Ah, the good old days!
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MAJ John Lucas
MAJ John Lucas
14 d
In Ranger School (1972) during mail call, if you received Pogey Bait it was "open season" on your package; you were lucky if you even got a bit of it as you "shared" it with fellow Rangers. (Pogey Bait is anything that does not fall under the typical field rations and used to describe something store bought. The term is used to suggest that store bought food might be used to lure Poges (admin or clerical personnel) away from their desk jobs and out into the field.)
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SGT Dan Gray
SGT Dan Gray
8 d
I remember it was called Pokey bait and it was used to lure the women away for shall we say a restrictive meeting.
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LTC Scott Sossaman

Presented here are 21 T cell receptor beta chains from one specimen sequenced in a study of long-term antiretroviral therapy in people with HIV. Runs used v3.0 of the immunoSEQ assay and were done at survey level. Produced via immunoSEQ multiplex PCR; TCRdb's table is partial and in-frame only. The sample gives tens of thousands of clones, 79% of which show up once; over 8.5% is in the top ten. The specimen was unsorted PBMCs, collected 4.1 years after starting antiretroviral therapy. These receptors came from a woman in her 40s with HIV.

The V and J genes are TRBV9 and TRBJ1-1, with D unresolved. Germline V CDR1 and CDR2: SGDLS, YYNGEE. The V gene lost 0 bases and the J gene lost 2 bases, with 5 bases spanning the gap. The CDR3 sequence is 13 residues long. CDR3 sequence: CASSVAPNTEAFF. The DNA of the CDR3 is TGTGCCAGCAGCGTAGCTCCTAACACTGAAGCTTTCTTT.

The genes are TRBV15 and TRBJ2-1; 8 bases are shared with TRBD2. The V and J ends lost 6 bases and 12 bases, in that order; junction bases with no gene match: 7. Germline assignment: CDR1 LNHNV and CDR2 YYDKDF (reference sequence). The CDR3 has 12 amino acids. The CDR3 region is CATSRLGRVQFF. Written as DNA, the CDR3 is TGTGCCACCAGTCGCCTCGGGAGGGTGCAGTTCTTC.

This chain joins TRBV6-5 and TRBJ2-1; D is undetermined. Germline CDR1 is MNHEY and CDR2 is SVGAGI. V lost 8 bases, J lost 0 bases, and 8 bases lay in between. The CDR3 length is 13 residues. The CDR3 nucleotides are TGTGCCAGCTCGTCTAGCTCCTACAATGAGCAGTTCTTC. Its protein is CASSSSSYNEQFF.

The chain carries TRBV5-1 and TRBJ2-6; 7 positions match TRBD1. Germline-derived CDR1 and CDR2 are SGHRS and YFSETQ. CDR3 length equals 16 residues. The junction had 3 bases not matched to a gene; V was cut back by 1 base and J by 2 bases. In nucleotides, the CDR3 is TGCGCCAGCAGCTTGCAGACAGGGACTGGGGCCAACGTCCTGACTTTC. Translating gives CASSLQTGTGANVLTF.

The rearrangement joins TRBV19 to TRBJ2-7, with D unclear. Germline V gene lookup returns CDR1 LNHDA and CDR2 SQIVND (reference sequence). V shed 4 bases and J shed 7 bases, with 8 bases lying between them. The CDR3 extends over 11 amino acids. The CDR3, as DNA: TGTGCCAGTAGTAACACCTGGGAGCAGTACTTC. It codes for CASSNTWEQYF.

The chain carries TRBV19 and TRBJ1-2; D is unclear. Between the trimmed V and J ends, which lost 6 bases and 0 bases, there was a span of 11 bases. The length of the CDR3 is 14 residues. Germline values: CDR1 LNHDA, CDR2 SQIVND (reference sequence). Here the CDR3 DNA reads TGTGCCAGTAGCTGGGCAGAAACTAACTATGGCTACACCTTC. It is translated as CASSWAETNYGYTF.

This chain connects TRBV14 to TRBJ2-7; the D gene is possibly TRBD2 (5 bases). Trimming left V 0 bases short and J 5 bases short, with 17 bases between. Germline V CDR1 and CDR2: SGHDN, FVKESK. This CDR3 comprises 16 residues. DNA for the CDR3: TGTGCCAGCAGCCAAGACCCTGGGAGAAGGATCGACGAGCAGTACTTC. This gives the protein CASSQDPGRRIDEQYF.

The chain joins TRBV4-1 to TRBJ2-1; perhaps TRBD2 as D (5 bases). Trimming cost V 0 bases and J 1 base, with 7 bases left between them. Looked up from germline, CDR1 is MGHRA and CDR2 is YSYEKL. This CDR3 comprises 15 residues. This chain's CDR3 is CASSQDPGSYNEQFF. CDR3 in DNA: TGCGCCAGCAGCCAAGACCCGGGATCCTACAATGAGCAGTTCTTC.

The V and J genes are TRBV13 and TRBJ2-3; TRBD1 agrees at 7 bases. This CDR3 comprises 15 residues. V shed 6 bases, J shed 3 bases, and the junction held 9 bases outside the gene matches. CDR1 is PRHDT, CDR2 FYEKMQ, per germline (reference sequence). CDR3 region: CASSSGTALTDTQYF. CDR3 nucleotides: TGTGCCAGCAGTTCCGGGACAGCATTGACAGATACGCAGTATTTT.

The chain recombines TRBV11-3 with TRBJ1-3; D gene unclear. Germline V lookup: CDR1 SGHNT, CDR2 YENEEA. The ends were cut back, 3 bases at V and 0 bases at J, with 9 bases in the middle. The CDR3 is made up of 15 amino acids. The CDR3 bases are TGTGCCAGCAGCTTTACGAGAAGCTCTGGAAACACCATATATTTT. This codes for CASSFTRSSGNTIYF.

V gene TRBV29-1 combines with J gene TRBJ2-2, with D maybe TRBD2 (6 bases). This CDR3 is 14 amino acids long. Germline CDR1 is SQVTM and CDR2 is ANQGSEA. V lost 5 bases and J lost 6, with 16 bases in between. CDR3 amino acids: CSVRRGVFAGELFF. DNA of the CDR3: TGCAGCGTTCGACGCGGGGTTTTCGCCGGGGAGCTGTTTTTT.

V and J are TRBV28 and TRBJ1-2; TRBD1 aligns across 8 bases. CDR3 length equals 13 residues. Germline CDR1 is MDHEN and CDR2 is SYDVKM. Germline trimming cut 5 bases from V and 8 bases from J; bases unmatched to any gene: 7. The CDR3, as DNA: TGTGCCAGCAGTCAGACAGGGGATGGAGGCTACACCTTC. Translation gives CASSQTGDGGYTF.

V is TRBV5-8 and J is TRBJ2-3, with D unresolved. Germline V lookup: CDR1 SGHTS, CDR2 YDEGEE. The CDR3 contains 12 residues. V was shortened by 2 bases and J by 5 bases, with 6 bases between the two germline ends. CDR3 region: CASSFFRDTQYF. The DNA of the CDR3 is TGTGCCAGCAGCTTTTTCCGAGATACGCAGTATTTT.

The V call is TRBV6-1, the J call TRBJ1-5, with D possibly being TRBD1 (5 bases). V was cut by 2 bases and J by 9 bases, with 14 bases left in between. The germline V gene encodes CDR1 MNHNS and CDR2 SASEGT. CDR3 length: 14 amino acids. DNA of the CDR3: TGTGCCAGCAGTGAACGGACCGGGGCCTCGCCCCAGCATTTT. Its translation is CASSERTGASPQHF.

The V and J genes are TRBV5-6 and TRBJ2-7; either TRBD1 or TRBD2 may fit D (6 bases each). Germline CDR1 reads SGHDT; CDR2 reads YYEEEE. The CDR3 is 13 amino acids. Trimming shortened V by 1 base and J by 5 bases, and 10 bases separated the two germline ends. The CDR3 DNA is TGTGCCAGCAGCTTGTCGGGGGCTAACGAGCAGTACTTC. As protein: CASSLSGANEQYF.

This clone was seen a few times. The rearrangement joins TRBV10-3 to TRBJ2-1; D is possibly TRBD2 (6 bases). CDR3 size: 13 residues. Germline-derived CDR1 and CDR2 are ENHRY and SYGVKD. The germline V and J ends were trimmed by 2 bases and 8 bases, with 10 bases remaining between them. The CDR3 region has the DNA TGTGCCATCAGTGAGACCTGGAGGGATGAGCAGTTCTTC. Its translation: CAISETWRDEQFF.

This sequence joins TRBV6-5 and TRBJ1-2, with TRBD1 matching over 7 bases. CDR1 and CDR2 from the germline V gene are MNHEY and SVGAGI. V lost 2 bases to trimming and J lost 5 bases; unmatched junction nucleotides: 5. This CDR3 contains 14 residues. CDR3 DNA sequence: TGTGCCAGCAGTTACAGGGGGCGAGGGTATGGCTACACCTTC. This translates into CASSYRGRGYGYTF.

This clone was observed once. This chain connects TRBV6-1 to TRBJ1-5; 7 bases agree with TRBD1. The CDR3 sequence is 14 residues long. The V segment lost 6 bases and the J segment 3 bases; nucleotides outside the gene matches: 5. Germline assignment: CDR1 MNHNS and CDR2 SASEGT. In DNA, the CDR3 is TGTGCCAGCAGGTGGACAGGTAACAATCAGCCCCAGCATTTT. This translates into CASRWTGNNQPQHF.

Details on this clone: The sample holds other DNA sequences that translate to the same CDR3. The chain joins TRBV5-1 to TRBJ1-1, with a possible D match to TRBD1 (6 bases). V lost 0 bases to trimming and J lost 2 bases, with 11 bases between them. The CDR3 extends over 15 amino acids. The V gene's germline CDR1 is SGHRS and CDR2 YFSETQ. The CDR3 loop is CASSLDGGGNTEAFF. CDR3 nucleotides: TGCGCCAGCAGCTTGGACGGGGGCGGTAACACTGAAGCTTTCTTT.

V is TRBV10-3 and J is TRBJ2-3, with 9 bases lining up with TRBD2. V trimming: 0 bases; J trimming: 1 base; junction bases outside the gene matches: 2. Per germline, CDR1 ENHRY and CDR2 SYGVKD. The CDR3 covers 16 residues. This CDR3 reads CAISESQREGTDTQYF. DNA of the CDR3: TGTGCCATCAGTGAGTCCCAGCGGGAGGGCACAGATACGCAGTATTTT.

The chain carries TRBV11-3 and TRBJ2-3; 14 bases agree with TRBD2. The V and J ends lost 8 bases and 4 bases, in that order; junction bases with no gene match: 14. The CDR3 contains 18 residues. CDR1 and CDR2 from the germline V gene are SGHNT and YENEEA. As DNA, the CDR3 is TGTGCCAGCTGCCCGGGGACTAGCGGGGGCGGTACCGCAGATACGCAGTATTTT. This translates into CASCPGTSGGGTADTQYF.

LTC Scott Sossaman
8 d
Yep, during Desert Shield/Storm we had mail call occasionally. My unit moved a lot (SP Arty) so it didn't happen often, but when it did, it was usually several weeks worth of mail. Every time the 1SG came back from Battalion, we would hold our breath and hope that he had something for us. If he did, he would come to my Fire Direction Center and use the land-line to call the guns and everyone else to come and get their mail. Sometimes there would be "Pogey Bait", but there weren't any women anywhere near my unit.
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1SG Donald Elmore
1SG Donald Elmore
8 d
The only time I ever had mail call was in basic training. We would stand i formation and a Sergeant would stand on a platform and call out the last name and each individual had to respond with first name and middle initial. Then step forward to get the mail. For the rest of my career which lasted 20 years our names were posted on the bulletin board and you would go to the mail room for our mail.